The same keywords can also make-up three ideas or ‘ingredients’ for an art work. So, you can create a ‎painting, design, photograph or sculpture – that is made of three items which are your three ‎keywords. If the topic was a chair, then you can make a design or sculpture of piece of woods, nails ‎and varnish (which were your three categories). You can dump wood and nails on a canvas, and cover ‎them with a thick varnish. This can make an interesting sculpture/painting, which consists of the three ‎categories of a chair. Since that will be an art-work, the result does not have to look like a chair. Yet, ‎you have created an artistic interpretation of a chair… ‎

You can produce both an artwork as well as article from the same categories keywords. You can now ‎write an article about wood, nails and varnish, relating it to your art work, and referencing the topic ‎which is a chair. It is good idea to write an article, even if you focus on making art works, simply ‎because an article will clarify your ideas and make it easier for you to talk about your work, to explain it ‎to other people, or to publish.‎

The initial process of research, writing articles, or making art, is similar. They all share the trait of ‎knowing yourself, drawing inward to find your self-knowledge, and then bringing it out, translating it ‎into communicative language – be it words in articles or images in art works.‎

SKM Selfie Collage exercise (you can do it yourself or in a class):‎

This is an exercise I do with students to produce simple articles as well as collages.‎

In this exercise I do give the topic (but if you have time you can let students come up with the topic ‎themselves). ‎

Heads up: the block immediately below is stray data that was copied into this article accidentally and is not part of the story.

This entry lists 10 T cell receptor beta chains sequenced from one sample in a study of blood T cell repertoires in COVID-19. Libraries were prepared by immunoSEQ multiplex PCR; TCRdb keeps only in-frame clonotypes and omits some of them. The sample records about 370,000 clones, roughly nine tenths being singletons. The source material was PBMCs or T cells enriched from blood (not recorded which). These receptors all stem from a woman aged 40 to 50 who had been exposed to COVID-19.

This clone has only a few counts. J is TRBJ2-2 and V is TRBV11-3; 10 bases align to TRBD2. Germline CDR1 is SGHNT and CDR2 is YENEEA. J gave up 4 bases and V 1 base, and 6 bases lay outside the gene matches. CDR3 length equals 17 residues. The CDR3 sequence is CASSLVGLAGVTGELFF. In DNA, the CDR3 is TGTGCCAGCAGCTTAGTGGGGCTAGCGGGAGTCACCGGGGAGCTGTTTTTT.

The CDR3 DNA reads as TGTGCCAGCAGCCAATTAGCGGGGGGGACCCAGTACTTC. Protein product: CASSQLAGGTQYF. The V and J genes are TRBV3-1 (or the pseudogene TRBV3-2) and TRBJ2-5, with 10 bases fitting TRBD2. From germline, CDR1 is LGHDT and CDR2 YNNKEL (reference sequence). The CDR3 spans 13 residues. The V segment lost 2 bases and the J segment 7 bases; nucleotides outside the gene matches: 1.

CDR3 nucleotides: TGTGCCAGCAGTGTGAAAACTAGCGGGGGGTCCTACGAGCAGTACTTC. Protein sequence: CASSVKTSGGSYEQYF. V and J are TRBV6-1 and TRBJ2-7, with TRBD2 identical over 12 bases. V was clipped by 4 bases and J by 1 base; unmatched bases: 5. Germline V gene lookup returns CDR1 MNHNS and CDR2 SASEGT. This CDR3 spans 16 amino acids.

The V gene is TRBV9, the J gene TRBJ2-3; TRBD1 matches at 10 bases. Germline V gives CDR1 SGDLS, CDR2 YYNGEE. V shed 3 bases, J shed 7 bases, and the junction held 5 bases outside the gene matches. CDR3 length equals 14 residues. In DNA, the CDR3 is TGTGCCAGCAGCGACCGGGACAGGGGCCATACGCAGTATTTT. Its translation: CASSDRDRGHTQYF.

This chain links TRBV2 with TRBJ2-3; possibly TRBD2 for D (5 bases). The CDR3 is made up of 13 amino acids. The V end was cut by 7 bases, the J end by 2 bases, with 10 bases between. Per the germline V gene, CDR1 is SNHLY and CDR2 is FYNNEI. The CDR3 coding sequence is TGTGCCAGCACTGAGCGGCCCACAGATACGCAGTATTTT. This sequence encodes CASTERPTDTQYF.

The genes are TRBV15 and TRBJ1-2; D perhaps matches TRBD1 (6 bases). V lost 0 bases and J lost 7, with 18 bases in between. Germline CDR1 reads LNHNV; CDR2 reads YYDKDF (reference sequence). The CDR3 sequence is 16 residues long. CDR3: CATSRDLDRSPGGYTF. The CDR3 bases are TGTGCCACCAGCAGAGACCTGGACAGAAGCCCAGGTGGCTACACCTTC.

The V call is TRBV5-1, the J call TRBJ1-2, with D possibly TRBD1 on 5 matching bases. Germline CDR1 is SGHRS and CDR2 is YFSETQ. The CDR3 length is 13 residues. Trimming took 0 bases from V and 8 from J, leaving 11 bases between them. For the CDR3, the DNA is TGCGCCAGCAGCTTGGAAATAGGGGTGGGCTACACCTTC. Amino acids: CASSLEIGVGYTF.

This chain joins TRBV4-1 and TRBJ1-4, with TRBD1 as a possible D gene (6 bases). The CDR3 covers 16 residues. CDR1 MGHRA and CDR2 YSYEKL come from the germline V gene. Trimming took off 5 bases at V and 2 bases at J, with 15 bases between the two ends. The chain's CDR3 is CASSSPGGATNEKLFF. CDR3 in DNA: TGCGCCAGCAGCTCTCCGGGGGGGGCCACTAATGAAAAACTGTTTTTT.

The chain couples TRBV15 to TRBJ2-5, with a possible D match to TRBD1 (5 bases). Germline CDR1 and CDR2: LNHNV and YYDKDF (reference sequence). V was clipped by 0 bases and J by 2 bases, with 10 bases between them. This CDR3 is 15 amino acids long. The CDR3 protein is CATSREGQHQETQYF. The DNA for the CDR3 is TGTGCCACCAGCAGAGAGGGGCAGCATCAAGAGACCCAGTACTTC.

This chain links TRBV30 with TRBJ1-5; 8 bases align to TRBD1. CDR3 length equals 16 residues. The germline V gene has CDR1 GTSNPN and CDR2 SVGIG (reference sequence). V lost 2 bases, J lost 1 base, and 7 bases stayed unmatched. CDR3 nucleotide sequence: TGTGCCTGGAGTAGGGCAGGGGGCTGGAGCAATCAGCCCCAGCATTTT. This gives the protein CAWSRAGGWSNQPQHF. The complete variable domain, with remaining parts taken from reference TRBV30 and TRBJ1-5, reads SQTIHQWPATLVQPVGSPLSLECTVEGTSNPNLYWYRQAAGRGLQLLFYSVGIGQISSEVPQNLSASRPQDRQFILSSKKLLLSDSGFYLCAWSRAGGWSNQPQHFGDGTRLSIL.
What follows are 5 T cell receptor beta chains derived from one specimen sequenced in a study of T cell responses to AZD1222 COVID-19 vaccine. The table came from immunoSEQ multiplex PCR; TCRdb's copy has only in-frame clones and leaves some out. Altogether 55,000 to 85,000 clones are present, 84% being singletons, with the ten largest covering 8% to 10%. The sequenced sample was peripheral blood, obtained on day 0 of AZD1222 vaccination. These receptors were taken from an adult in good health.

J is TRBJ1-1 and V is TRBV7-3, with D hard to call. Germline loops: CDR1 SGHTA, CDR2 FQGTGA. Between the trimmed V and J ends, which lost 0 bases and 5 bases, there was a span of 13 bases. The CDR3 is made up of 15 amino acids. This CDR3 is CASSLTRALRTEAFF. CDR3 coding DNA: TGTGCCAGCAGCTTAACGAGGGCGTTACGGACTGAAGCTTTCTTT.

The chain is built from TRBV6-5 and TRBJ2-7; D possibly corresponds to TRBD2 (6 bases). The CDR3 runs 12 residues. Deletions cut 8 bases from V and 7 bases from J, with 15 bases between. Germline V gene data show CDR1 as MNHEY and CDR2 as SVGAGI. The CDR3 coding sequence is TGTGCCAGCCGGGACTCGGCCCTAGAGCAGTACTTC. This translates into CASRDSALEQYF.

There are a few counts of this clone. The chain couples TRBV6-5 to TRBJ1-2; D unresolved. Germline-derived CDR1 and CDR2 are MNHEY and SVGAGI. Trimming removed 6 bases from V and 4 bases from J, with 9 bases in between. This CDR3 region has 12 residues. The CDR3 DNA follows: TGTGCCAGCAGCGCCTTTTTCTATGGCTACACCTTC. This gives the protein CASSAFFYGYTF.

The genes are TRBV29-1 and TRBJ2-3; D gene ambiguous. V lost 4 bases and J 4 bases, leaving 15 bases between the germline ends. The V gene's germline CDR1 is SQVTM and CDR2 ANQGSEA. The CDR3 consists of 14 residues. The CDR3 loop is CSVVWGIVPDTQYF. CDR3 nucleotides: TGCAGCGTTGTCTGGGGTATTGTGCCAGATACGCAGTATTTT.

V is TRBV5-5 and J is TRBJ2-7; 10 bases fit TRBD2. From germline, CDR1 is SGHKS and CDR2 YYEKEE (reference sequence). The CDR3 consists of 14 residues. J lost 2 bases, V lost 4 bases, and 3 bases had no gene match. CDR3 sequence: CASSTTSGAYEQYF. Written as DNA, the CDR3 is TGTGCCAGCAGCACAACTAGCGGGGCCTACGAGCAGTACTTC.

The topic I give student is: them; the work will represent them. So the article and the art collage they ‎will create will be about them. It is always easy to do something about yourself, because you know ‎yourself well.

In the topic – students write their name. ‎

Next, define who you are in one sentence… ‎

Then write the three categories – I guide students with categories (but if you have time you can let ‎them come up with categories by themselves). I ask that the first category has to be a belief they hold, ‎any belief they have. The second category is a memory, and the third category is one of their heroes.‎

Here is an example of my SKM collage:‎

The topic is: Gil (my name).‎

Definition: if you ask me who am I, I would say that I ‘work’ for creativity and inspiration, so to speak. ‎This is my life purpose, to increase creativity and inspiration in the world. ‎

A belief: I believe in this thing called oneness; that we are all connected. ‎

Memory: a memory that came to my mind was at the sea; I almost drowned when I was a child, and ‎inside the sea I saw the water moving like a ‘waves’.‎

One of my heroes: Emanuel Kant; a great Prussian German philosopher. ‎

Then the task is to make a collage from these keywords. A collage that represents the keywords. You ‎can use magazines and journals for photos that relate, in a creative way, to the keywords. Be creative, ‎and look for symbolism.‎